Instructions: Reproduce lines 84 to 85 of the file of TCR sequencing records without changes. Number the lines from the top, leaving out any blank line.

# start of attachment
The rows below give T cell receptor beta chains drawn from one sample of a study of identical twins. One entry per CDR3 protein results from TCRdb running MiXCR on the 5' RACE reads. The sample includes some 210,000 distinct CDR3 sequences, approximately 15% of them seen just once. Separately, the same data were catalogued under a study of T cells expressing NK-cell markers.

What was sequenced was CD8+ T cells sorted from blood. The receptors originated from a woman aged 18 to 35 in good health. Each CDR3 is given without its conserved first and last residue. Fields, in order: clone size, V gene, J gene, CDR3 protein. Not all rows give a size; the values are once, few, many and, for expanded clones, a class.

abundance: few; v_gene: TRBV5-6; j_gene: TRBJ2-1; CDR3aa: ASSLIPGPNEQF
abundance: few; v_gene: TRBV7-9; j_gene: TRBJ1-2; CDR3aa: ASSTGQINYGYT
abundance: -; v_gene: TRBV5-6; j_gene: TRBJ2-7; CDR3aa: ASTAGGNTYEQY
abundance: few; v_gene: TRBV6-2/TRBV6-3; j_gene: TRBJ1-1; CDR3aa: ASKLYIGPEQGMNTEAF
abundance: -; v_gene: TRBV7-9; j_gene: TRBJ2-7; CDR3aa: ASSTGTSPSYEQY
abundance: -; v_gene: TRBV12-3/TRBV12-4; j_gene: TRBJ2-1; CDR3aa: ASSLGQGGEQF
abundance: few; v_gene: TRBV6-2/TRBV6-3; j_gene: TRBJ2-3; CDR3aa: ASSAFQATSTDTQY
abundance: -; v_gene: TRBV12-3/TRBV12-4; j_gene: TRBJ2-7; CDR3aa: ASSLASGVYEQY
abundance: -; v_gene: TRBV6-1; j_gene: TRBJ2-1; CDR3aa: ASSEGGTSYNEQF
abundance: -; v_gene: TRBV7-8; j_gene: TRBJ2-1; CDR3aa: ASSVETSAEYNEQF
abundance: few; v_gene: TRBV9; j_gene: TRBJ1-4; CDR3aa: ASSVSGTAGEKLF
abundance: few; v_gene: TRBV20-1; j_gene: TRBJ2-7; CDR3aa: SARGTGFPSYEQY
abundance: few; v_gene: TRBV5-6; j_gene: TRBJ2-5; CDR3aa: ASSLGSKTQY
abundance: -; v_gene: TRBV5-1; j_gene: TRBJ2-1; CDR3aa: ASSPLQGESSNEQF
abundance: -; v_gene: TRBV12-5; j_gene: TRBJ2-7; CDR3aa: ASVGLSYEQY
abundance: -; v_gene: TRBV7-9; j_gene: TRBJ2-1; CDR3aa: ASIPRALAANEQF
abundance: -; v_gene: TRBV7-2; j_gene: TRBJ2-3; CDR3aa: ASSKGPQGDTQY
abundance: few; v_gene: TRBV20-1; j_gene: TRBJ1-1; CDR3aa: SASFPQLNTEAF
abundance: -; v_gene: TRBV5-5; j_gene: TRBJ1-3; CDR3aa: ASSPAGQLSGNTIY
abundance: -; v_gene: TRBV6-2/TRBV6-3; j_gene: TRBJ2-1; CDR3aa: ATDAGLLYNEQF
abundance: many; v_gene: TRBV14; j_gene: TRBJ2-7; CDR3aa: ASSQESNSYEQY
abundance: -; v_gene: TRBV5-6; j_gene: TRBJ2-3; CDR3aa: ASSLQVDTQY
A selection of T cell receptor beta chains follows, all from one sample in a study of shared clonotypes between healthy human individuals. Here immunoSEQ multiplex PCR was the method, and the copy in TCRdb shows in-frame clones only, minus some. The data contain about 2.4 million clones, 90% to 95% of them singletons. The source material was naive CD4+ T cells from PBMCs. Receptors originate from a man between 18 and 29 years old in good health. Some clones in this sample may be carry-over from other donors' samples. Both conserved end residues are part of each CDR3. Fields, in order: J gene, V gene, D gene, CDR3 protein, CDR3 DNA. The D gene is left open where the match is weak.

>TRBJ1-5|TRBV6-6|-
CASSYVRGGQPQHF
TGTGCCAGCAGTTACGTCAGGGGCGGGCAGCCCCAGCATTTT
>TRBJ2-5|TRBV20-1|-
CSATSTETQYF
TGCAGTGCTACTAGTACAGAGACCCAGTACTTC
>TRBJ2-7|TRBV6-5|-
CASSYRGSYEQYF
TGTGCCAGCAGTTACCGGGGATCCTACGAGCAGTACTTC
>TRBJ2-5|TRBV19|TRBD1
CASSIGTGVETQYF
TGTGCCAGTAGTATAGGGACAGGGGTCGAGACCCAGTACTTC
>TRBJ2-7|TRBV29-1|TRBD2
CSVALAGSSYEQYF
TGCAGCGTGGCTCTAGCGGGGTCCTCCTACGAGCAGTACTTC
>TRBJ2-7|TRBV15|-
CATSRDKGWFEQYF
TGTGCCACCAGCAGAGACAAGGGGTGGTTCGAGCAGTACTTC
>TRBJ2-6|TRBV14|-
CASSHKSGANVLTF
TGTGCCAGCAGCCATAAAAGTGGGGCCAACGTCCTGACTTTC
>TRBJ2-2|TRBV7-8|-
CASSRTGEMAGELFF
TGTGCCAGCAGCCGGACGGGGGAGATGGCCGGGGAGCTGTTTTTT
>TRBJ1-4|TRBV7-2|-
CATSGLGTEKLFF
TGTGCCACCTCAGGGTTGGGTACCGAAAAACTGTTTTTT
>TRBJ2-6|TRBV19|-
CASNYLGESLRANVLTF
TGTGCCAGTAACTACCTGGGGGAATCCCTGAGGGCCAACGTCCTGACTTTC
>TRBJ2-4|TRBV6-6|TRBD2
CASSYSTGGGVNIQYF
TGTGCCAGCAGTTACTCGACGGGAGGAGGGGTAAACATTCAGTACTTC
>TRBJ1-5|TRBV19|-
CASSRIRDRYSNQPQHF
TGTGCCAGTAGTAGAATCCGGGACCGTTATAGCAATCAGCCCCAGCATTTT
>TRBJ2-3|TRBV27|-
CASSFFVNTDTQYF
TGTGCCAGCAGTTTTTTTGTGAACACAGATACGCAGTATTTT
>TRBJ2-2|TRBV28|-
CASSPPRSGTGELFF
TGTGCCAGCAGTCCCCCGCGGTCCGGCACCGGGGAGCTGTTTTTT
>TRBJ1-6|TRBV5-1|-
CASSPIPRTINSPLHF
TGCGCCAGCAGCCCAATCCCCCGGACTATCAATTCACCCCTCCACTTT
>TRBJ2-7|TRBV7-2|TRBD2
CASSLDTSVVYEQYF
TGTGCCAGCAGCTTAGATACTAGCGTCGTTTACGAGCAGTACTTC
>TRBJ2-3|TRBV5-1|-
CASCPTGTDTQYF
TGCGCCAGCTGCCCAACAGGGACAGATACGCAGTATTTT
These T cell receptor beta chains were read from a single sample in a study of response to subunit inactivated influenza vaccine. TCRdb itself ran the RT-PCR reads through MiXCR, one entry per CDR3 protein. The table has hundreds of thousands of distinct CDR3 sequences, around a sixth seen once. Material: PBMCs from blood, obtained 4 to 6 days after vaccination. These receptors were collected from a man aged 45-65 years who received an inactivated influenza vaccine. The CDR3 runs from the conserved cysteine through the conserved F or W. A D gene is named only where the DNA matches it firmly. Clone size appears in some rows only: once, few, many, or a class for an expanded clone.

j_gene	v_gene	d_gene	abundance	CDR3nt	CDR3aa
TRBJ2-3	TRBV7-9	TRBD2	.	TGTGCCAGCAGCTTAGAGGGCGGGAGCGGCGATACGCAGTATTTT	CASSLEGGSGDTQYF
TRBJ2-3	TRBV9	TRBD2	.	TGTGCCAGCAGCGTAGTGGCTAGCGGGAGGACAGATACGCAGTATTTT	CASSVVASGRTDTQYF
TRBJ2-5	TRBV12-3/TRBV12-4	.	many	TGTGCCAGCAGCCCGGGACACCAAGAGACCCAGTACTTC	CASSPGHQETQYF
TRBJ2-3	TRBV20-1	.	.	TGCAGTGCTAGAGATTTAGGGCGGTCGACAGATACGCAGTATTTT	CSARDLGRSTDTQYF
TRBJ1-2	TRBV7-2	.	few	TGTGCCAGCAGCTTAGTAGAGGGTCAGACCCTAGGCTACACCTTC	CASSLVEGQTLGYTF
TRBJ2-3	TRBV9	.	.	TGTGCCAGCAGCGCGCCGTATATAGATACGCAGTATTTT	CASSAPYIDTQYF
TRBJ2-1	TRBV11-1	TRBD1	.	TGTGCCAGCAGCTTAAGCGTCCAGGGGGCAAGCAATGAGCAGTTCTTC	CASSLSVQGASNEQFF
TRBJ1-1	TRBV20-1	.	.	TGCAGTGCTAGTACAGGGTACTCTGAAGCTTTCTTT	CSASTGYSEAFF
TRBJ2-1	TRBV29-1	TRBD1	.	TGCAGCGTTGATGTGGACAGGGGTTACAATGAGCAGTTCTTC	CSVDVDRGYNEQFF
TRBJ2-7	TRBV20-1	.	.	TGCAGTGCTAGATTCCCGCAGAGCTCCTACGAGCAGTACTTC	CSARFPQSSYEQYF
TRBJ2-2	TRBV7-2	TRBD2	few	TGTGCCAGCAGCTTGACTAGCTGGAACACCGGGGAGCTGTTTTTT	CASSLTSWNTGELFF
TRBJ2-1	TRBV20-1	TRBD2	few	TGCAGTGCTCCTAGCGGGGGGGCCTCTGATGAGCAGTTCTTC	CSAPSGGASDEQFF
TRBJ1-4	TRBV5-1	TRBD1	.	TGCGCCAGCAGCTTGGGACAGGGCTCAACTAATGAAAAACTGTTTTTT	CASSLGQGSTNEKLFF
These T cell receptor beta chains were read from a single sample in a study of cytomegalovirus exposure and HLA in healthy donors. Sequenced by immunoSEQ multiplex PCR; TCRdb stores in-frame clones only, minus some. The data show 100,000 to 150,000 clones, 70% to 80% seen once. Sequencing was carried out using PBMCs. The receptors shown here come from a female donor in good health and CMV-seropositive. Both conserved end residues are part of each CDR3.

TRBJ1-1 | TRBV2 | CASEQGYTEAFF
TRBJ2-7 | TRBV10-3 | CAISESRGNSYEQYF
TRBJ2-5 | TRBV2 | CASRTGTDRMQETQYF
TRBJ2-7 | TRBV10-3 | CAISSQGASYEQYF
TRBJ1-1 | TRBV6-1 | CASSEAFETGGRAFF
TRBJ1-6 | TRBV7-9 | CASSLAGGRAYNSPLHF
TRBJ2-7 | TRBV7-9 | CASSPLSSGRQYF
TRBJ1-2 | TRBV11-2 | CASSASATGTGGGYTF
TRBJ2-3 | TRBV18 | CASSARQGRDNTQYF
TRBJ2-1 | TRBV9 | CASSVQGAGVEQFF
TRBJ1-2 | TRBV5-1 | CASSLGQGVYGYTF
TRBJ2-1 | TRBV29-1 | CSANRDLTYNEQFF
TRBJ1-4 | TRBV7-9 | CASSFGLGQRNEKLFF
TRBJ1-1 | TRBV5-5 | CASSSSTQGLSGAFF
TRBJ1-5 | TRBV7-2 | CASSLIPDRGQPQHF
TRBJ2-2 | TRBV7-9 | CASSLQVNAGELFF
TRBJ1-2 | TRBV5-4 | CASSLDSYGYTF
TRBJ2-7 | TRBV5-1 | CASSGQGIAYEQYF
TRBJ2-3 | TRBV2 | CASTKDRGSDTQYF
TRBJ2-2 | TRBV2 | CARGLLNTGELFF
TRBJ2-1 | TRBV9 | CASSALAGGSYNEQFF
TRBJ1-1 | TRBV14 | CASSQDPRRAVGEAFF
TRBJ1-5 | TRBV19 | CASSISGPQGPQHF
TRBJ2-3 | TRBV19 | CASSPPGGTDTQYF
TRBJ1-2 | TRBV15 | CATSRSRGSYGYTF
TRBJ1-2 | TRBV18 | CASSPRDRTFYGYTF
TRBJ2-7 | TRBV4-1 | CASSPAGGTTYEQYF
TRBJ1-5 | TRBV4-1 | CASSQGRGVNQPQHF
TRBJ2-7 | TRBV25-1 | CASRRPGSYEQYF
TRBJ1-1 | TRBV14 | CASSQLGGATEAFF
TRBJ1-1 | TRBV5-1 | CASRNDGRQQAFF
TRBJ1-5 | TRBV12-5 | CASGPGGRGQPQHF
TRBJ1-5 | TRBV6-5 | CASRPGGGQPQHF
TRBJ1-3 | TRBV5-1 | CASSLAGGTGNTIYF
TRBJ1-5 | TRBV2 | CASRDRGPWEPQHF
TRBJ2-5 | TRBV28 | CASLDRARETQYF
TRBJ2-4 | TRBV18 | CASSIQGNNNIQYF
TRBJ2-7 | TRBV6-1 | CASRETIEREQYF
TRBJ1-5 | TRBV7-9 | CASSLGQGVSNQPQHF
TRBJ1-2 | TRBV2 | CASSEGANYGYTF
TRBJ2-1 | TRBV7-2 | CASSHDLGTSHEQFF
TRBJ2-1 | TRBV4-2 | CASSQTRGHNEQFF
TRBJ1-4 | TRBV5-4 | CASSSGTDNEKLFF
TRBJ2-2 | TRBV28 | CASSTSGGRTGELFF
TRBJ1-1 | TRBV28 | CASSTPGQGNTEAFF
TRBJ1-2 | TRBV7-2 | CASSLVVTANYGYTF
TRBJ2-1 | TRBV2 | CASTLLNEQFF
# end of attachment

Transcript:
TRBJ2-3	TRBV9	.	.	TGTGCCAGCAGCGCGCCGTATATAGATACGCAGTATTTT	CASSAPYIDTQYF
TRBJ2-1	TRBV11-1	TRBD1	.	TGTGCCAGCAGCTTAAGCGTCCAGGGGGCAAGCAATGAGCAGTTCTTC	CASSLSVQGASNEQFF